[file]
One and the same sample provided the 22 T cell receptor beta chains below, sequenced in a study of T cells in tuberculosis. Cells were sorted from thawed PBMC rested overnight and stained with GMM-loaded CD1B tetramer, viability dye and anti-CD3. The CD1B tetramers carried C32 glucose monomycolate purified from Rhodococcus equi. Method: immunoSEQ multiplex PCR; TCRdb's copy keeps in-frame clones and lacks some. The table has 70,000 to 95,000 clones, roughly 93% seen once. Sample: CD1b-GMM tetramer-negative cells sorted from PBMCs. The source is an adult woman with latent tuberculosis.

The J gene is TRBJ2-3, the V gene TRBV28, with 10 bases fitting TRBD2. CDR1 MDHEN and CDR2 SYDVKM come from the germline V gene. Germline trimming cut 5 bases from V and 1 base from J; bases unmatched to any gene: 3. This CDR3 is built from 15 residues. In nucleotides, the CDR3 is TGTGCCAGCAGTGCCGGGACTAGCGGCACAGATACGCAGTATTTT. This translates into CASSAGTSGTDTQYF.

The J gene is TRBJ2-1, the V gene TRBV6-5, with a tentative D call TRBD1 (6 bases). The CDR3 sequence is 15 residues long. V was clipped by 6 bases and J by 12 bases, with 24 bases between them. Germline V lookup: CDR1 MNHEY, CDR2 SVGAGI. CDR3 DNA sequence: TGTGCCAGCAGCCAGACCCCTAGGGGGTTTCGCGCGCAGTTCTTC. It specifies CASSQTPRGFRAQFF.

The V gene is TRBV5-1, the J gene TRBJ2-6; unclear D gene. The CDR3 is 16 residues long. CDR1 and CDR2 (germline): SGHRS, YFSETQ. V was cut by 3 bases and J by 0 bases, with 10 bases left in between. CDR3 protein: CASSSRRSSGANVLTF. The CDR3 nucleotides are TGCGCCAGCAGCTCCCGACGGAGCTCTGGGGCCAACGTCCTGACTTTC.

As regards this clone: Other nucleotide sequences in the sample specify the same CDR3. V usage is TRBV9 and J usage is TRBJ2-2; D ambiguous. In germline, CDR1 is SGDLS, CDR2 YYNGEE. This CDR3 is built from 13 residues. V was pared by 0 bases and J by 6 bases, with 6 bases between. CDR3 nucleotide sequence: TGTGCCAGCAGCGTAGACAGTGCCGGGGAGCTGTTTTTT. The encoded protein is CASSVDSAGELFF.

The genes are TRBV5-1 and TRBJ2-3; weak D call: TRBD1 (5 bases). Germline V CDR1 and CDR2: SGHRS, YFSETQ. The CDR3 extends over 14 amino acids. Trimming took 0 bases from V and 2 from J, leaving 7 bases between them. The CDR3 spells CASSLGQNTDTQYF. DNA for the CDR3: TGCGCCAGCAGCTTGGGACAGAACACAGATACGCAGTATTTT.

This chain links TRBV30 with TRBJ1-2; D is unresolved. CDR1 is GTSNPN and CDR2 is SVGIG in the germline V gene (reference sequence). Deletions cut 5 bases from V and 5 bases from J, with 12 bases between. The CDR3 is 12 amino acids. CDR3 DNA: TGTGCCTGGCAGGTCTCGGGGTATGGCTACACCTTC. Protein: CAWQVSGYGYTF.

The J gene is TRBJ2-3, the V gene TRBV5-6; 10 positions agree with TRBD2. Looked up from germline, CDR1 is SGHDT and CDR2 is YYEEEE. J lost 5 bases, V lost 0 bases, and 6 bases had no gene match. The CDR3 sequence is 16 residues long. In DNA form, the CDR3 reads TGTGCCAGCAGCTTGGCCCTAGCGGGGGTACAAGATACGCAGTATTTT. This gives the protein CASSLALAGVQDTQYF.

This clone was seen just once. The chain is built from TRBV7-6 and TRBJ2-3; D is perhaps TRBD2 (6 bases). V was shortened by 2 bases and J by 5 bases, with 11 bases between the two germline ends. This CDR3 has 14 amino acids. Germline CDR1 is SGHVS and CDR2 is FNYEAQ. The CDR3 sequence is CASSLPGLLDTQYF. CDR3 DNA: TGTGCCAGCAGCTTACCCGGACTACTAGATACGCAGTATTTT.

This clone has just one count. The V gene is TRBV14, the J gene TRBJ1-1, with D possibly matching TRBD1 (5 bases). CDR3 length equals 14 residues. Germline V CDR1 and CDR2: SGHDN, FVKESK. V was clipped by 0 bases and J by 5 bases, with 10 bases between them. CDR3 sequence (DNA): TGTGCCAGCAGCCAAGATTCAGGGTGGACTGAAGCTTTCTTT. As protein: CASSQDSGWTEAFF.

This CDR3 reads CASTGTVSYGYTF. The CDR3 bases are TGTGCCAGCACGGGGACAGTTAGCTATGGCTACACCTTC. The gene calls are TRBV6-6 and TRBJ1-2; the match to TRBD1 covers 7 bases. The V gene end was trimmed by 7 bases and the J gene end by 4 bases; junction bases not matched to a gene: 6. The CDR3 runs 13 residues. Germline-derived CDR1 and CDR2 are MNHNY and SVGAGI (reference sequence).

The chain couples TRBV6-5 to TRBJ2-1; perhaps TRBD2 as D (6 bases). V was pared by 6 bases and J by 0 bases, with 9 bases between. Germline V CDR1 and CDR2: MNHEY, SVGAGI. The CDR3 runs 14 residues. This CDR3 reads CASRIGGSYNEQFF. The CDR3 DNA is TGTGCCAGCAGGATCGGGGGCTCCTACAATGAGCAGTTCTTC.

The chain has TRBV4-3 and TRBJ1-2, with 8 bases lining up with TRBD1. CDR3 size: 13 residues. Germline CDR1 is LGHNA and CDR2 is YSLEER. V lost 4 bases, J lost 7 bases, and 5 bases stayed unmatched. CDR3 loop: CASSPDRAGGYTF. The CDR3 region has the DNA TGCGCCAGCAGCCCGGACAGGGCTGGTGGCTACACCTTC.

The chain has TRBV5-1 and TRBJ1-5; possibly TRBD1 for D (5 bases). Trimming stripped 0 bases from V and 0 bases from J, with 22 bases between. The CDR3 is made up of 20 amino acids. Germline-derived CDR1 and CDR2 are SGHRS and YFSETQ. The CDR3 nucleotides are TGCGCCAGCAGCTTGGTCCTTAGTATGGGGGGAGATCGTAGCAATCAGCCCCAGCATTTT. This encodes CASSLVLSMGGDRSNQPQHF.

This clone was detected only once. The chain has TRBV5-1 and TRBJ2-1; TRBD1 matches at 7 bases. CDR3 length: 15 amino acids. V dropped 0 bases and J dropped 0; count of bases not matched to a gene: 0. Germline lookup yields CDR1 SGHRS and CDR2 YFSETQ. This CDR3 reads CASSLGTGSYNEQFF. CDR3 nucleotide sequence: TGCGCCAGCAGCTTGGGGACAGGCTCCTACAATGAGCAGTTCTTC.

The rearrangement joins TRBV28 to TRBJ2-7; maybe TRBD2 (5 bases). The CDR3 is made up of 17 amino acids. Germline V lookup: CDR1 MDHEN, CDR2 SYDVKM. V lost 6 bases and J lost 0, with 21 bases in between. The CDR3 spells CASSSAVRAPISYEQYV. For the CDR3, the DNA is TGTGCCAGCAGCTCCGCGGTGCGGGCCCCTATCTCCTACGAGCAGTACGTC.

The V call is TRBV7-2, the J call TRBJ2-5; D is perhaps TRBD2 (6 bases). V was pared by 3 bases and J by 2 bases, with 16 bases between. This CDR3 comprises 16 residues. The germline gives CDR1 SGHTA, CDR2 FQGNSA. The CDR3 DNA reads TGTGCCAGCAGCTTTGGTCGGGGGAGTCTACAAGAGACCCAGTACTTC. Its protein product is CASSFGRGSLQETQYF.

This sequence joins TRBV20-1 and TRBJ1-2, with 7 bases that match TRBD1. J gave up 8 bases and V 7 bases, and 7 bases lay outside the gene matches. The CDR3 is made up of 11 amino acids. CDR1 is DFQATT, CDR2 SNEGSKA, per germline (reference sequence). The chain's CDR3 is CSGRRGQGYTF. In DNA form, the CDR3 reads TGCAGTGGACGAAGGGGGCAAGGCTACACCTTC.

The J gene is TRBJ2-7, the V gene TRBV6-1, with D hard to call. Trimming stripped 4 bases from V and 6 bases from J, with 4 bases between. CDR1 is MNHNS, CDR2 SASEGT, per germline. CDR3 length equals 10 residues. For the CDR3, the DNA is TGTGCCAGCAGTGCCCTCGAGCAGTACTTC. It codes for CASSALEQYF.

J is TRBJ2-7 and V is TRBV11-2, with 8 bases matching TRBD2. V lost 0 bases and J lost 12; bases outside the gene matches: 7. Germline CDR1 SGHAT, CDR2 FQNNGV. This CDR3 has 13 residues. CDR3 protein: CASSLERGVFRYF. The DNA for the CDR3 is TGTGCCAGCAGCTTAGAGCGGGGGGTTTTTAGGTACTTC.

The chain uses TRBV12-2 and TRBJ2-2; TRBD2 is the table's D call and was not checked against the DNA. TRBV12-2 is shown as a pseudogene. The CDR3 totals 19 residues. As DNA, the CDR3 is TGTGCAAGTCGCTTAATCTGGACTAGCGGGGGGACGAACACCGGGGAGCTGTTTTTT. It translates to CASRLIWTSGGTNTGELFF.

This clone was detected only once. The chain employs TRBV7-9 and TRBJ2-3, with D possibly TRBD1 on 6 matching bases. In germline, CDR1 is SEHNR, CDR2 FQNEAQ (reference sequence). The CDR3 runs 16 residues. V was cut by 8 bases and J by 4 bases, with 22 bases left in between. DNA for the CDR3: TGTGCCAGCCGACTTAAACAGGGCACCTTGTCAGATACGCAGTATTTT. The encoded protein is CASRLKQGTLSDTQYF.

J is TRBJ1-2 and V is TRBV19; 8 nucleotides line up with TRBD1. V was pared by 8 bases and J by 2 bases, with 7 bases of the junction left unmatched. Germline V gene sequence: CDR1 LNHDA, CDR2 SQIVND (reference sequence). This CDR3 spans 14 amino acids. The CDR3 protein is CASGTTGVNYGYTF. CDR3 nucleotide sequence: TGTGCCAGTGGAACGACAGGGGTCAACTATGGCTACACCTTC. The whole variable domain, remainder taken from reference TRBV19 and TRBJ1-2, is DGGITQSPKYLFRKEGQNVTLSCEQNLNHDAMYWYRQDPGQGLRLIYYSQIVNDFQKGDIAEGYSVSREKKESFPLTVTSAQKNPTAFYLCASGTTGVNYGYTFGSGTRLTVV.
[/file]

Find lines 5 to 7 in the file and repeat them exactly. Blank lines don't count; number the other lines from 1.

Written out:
As regards this clone: Other nucleotide sequences in the sample specify the same CDR3. V usage is TRBV9 and J usage is TRBJ2-2; D ambiguous. In germline, CDR1 is SGDLS, CDR2 YYNGEE. This CDR3 is built from 13 residues. V was pared by 0 bases and J by 6 bases, with 6 bases between. CDR3 nucleotide sequence: TGTGCCAGCAGCGTAGACAGTGCCGGGGAGCTGTTTTTT. The encoded protein is CASSVDSAGELFF.

The genes are TRBV5-1 and TRBJ2-3; weak D call: TRBD1 (5 bases). Germline V CDR1 and CDR2: SGHRS, YFSETQ. The CDR3 extends over 14 amino acids. Trimming took 0 bases from V and 2 from J, leaving 7 bases between them. The CDR3 spells CASSLGQNTDTQYF. DNA for the CDR3: TGCGCCAGCAGCTTGGGACAGAACACAGATACGCAGTATTTT.

This chain links TRBV30 with TRBJ1-2; D is unresolved. CDR1 is GTSNPN and CDR2 is SVGIG in the germline V gene (reference sequence). Deletions cut 5 bases from V and 5 bases from J, with 12 bases between. The CDR3 is 12 amino acids. CDR3 DNA: TGTGCCTGGCAGGTCTCGGGGTATGGCTACACCTTC. Protein: CAWQVSGYGYTF.